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Why I’m Breaking Up With You, Boston

(Alice Donovan Rouse/Unsplash)MoreCloseclosemore
(Alice Donovan Rouse/Unsplash)

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Dear Boston,

By the time you read this, I’ll already be gone.

Not literally. I still live in Quincy. I still work in Dorchester. But emotionally and logistically, I am on my way out the door.

I’ve applied to six graduate programs, none of which are in Massachusetts or even New England. I’ll be moving to one of those cities in August, and starting my studies soon after.

Don’t feel bad about losing me. We had a great run — 18 years! We had some good times, and some bad times, like all partners do.

But in case it’s useful, as you move forward in your future relationships, here are some reasons I’m breaking up with you.

You’re too expensive. I’m no cheapskate, and I’m lucky enough to earn a decent salary. But your cost of living is approaching New York City's and San Francisco's heights. I go to the supermarket and tremble when I swipe my debit card. It’s bananas.

Life expectancy in certain parts of Back Bay is 92, and in some areas of Roxbury, it’s 59.

You lack social skills. I can’t tell you how many times I’ve been greeted with a dead-eyed, “Can I help you?” at a store, or had a grocery cashier carry on a conversation with her bagger while ignoring me.

I’m not asking for the 24/7 sometimes-fake niceness that will surround me if I wind up in, say, Nashville. But a little human warmth and eye contact goes a long way. You could work on that.

You are so, so segregated. Racially. Politically. It’s entirely possible here to surround myself with people who look like me, who think and believe like me.

All cities have their bubbles, and their issues, but yours are especially toxic. Life expectancy in certain parts of Back Bay is 92, and in some areas of Roxbury, it’s 59. It makes me tired to see that play out, year after year.

And speaking of tired, another reason I’m leaving? Two words, four letters: The T.

Don’t get me wrong. I appreciate that I’ve been able to live here 18 years without owning a car. But your public transportation system is a daily source of pain and angst. The other day, it took me an hour and a half to go 13 miles by subway and trolley. It wasn’t snowing. There were no special circumstances. That’s just how it is.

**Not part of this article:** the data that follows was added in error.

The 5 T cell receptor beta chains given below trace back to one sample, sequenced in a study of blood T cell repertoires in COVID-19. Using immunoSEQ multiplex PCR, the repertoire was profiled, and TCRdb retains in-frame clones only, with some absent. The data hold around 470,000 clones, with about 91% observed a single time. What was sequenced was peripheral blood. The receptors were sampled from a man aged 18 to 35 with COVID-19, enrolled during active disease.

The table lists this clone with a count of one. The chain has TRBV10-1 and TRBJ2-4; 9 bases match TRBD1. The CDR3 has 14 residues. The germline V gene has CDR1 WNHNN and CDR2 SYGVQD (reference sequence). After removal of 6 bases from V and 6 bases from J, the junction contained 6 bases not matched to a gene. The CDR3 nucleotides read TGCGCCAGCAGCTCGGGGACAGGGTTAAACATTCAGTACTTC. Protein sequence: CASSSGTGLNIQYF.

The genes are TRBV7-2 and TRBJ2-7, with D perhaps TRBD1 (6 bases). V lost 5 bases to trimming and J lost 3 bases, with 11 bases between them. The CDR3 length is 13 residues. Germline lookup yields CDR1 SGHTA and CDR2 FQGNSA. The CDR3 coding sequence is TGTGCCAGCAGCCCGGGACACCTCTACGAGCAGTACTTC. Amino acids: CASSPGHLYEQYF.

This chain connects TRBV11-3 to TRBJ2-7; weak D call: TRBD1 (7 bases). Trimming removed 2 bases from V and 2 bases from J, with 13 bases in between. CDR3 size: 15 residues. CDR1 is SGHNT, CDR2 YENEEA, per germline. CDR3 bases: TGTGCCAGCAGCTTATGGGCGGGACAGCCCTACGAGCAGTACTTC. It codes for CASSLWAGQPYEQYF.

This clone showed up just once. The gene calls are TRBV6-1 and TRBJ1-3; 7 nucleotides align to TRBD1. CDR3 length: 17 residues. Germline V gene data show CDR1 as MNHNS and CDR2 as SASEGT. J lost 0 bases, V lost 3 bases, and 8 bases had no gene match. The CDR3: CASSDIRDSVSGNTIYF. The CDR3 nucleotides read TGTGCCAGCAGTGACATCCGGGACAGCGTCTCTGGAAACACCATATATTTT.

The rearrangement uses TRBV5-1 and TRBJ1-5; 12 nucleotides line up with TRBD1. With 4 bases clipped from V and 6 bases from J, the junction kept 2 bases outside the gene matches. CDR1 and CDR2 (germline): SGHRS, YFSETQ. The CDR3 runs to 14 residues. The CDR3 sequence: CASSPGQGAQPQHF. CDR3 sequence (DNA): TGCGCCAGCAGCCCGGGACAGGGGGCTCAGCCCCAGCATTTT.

Let’s not dwell too long on the negative. After all, I've lived here for nearly two decades and have found people and places to love. The Independent Film Festival Boston alone kept me here for at least five years longer than I should have been.

I like that it’s not considered weird, here, to be a single woman in her 40s without kids who lives alone. I’m sure if I wind up in St. Louis or Cleveland, that will be more of a head-scratcher for people.

So Boston, during the next seven months or so, let’s be kind to each other. Cut me some slack with the train times, and don’t let the bridge collapse when I’m crossing the Charles.

In exchange, I won’t bad-mouth you to my new city, even as I fall in love with it and you fade into memory.

“What’s Boston like?” people will ask me.

And I’ll tell them: “I had a love-hate relationship with Boston for 18 years. Towards the end, it felt like I’d been wearing shoes that didn’t fit right for over a decade.”

Boston, it’s been real. And I’ll always treasure what we shared. But it’s time for me to move on.

Will you do the same? Are you able to change, adapt, become more resilient as the seawaters around us rise?

I hope so. I want the best for both of us.

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Anya Weber Twitter Cognoscenti contributor
Anya Weber runs the website Curiosity Central, where she writes about topics including relationships, dating and faith.

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